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Discussion Starter #1
Alright. I am a pretty big gear head. I've been anti Coleman because of the quality for a long time. HOWEVER, I am in the market for a new tent for rafting.

I am looking at the Carlsbad 4 person.

It's a bit gimicky with the "dark room," but here is why i am interested...

  • I've been on enough floats now to know that mosquitos seem to be an annoying part of many campsites. The thought of an extra screened in porch is appealing for hanging out, escaping the bugs, and not feeling like you are just locked in a tent.
  • I am not too concerned about size/weight because I am floating.

  • It claims to have a waterproof bathtub bottom and improved performance in wind

  • It's hard to ignore the reasonable price compared to more of the REI type brands.

Let me know if I am crazy and if there is better option out there.

Thanks!
 

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Because if you get a Colemen tent, it's a the start of a slippery slope until you get Coleman sleeping bags and the next thing will be a crappy stereo for your home, followed by, God forbid, a beige mini-van?

And before you realize it, your only escape will be to do what Frank had to do:

https://www.youtube.com/watch?v=BU-vNpmjfsI
 

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The first thing I look at when buying a tent is does the rainfly go all the way to the ground. If it doesn't I keep on looking. I had some bad experiences when i was younger and continue to see people have bad experiences with tents that dont have a good rain fly.
 

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Because if you get a Colemen tent, it's a the start of a slippery slope until you get Coleman sleeping bags and the next thing will be a crappy stereo for your home, followed by, God forbid, a beige mini-van
Haha. I know! I swear I have better judgement in gear, but I can't find anything with a screen room like that in a 4 person tent...
 

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Coleman definitely makes some marginal quality gear, but I have found a few Coleman products that I have to give them some credit for. Note, this is coming from some one who is super picky about gear.

For example, while the sheet metal bodies on some of their stoves can feel a bit flimsy, their burners are super efficient and the controls are top notch. They are also safer than most, if not all, other stoves out there. I had a Partner Steel stove burst into a ball of flames. I have at least two Coleman stoves that have taken many years of abuse and still work great.

I also have an old Coleman folding camp kitchen table that has taken an absolute beating over the last 15 years and is still going strong. Its light and very packable. It blows the doors off other more expensive tables like the roll-a-table. I also have a couple of Coleman propane lanterns that I really like.

I have no experience with their tents, but I'd avoid any that have fiberglass poles. Apart from that, I'd be willing to take a look at any of their equipment. If it works, and the price is right, why not.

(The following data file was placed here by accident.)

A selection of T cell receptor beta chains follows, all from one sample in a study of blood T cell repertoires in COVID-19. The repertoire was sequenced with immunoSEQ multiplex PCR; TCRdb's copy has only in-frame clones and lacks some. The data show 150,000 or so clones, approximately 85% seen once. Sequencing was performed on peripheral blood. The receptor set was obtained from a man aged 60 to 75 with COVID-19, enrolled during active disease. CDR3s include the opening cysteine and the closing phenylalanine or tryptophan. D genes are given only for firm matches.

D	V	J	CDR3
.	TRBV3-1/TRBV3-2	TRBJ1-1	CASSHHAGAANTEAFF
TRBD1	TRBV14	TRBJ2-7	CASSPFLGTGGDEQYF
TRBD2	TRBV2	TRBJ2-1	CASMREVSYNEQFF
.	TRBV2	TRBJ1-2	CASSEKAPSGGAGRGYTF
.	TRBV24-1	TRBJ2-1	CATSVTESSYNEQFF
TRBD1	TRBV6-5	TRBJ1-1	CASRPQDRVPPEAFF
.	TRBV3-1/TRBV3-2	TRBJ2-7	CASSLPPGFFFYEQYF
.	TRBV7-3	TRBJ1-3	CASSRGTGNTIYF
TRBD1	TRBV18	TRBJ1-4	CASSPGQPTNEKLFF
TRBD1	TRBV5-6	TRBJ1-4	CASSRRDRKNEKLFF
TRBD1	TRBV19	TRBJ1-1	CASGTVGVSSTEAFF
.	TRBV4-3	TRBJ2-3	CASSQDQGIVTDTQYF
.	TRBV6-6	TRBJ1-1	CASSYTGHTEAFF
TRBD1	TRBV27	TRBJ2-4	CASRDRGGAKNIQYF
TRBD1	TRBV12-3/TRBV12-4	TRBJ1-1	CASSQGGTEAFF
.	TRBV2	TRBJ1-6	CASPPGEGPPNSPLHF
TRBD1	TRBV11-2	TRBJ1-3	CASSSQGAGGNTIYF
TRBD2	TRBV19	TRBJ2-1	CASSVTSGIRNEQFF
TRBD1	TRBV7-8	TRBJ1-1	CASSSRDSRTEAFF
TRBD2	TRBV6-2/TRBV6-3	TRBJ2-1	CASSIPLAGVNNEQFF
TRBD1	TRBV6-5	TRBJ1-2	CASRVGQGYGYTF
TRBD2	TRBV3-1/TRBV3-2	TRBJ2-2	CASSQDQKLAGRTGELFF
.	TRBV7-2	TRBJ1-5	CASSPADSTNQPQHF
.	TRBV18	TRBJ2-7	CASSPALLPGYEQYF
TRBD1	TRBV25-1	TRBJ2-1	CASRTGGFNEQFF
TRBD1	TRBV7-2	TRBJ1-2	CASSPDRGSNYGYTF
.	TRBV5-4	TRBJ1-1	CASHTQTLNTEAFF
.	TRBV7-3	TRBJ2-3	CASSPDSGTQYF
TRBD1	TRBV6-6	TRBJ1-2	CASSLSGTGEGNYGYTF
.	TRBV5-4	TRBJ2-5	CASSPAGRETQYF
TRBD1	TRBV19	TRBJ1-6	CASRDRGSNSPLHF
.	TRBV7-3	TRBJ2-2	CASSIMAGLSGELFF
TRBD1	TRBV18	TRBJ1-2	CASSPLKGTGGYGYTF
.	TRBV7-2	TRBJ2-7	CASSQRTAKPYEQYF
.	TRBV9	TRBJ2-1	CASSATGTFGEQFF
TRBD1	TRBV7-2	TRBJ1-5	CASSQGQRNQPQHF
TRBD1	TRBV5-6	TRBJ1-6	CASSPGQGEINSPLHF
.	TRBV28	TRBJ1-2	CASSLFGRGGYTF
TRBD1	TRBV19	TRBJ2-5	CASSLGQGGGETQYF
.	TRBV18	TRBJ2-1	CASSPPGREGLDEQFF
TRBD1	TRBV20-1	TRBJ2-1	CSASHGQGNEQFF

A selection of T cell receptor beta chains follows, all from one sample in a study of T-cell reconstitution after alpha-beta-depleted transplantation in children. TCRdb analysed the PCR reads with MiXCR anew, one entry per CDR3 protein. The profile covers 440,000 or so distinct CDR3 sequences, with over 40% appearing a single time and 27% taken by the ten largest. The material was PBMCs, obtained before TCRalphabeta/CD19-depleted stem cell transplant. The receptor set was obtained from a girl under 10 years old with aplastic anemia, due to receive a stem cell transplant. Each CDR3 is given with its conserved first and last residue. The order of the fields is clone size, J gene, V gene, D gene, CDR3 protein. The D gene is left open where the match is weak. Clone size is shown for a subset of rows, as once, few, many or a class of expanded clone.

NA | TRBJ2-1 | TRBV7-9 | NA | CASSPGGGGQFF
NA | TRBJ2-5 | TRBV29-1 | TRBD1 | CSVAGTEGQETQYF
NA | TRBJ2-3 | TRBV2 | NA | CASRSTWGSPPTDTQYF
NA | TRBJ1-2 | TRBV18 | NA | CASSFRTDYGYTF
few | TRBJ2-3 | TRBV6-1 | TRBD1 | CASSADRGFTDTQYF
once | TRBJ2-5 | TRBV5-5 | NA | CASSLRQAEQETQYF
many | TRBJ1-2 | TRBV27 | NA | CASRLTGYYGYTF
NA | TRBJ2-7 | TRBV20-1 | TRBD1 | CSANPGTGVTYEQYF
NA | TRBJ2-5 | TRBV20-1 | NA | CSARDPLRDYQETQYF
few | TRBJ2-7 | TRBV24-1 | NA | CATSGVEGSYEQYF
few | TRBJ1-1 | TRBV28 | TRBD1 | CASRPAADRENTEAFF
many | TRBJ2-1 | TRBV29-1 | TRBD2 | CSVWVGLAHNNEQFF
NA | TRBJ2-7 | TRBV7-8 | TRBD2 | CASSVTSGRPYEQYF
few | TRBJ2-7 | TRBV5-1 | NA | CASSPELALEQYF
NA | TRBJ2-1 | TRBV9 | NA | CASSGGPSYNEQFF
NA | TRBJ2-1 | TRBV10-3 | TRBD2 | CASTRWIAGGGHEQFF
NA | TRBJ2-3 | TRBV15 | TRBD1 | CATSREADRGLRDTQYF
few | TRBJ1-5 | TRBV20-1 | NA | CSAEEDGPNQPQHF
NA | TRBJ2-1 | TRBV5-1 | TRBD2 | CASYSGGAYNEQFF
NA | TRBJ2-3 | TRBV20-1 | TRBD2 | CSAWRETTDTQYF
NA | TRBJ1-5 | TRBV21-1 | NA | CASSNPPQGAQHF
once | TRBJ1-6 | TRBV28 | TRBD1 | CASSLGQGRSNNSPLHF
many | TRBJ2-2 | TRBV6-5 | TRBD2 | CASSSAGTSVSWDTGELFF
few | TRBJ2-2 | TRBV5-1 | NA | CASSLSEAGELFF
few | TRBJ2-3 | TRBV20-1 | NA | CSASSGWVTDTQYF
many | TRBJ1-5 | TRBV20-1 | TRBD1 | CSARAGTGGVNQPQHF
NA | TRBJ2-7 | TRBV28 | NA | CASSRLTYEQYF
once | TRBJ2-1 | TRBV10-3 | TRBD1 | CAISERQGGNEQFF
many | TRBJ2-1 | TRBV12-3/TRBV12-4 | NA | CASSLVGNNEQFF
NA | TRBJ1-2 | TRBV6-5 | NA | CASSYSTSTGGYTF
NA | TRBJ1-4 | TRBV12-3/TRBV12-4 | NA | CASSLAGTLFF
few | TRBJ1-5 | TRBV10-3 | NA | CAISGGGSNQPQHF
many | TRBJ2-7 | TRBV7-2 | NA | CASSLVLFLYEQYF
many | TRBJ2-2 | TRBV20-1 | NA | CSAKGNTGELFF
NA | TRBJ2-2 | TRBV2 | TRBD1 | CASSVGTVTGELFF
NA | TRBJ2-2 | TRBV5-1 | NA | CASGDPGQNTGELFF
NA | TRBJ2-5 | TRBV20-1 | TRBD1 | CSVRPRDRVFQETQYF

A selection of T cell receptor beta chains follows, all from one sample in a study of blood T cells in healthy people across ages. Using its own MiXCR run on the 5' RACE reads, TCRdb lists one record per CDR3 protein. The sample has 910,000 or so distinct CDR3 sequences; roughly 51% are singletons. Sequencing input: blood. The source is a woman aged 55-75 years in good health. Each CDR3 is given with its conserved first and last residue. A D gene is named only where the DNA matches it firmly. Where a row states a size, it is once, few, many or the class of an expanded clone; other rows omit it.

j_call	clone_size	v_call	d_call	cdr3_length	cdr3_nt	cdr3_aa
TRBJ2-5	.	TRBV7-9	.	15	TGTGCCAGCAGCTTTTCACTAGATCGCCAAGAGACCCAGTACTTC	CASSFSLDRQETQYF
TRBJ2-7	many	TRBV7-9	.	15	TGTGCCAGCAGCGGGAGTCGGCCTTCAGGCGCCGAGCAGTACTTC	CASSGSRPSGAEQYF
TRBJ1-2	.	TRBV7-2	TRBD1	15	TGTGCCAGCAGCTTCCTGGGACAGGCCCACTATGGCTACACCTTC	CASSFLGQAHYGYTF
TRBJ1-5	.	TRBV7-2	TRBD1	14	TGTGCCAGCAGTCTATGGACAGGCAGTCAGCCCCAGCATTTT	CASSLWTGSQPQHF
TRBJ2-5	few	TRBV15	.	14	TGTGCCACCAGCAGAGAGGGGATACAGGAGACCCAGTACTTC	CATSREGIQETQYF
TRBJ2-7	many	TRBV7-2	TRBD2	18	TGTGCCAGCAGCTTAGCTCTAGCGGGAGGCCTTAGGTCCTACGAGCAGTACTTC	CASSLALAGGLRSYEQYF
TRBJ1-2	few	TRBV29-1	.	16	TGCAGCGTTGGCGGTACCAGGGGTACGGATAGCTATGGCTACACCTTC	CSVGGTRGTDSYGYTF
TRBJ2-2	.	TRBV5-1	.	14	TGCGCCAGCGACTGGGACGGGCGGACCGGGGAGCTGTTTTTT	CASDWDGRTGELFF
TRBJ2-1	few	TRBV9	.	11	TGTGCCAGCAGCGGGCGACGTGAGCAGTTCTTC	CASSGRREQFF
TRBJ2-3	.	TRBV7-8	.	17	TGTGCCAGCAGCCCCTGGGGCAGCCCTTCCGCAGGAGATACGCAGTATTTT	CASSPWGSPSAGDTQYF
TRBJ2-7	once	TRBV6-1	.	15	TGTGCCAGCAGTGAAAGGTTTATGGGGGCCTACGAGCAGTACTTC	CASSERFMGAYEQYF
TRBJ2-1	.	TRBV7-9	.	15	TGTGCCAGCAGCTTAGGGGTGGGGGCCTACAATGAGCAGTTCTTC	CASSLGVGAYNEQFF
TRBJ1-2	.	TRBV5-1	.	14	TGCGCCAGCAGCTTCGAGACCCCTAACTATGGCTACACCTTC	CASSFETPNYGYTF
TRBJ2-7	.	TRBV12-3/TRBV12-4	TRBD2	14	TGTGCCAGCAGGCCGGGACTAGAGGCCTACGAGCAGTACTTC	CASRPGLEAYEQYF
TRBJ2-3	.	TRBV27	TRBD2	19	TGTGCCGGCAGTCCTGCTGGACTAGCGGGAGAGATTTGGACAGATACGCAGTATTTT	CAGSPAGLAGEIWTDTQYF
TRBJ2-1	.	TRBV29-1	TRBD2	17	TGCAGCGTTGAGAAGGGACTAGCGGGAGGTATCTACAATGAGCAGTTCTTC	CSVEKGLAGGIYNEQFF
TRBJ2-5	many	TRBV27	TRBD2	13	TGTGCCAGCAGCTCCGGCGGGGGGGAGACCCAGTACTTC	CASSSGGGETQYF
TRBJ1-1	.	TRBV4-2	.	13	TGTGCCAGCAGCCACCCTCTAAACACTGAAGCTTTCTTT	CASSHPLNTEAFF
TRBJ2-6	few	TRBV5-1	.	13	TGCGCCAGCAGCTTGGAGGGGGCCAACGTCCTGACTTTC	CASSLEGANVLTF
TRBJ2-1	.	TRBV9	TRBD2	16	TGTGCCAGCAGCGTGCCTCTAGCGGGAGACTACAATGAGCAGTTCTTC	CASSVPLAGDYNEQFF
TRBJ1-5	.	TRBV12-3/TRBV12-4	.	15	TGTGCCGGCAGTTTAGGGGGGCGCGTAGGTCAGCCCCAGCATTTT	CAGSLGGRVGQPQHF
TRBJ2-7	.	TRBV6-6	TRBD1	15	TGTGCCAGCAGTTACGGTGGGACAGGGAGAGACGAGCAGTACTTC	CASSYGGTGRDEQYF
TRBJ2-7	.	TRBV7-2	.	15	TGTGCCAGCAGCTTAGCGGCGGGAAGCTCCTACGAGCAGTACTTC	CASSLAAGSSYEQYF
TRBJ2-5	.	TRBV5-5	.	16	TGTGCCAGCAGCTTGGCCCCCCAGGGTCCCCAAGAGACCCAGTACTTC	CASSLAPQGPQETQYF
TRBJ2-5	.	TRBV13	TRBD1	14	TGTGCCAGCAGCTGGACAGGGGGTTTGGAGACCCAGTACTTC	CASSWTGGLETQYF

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Buy nice or buy twice....

That said, my biggest tent issues seem to always be zipper related. Those sandy beaches seem to always take a toll on the zipper. I had a walmart special that I used, up until the zipper broke on a week long trip in Moab. We made do with some safety pins and good attitudes (was not spider proof- at all)- but it was a stressful night when a wind storm and rain storm came and and it seemed like it was going to blow us away.

Maybe you should buy the Coleman tent and come back and let us know why you shouldn't have bought it. Or why it was adequate enough to suit your needs!
 

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I have no problem using my Coleman sundome for river trips and car camping. The floor is waterproof and robust, add a cheap blue tarp underneath if you want and it will be bomber. I think the key with Coleman tents is that all positive reviews have to come with the caveat *for the price*. I think they are an awesome value and will get the job done. I’ve had a 3-man for over a decade and it’s still going strong. Bought a 6-man to fit cots 2 years ago and it’s performing well. Importantly for me, if either of these hit the crapper tomorrow I would feel like I got more than my money’s worth and wouldn’t cry about having to buy another tent. I like not feeling like I have to baby it all the time. I’m a gear head about some stuff, but I’ve been sleeping in a Coleman most of my life and don’t feel the need to spend more on a tent (except for backpacking of course). One recommendation- spend extra money on a model that has a hinged door. It seems cheesy, but my sister has one and the convenience is awesome, well worth the price.
 

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I've had good luck with Coleman tents at Festivals, Car camping, since the 80's.

Understand the following:
1. it won't ever fit back into the original bag....at least they never used to
2. not a tent for an April storm in CO where there's potential for big snow/rain.
3. You will more than likely get your $$$ worth out of it. Just understand you aren't going to be passing it down to your kids like I am with my Northface VE-25 or my Cabela's Alaskan Guide.
4. the tent will die in the following order: zipper, poles, floor

I just got the REI Grand Hut 4 for the wife and I and our cots and it's super easy for us to put up, while I let my kids sleep/set up my 20 yr old Kelty backpacking tent. https://youtu.be/8UEizPqx6Xc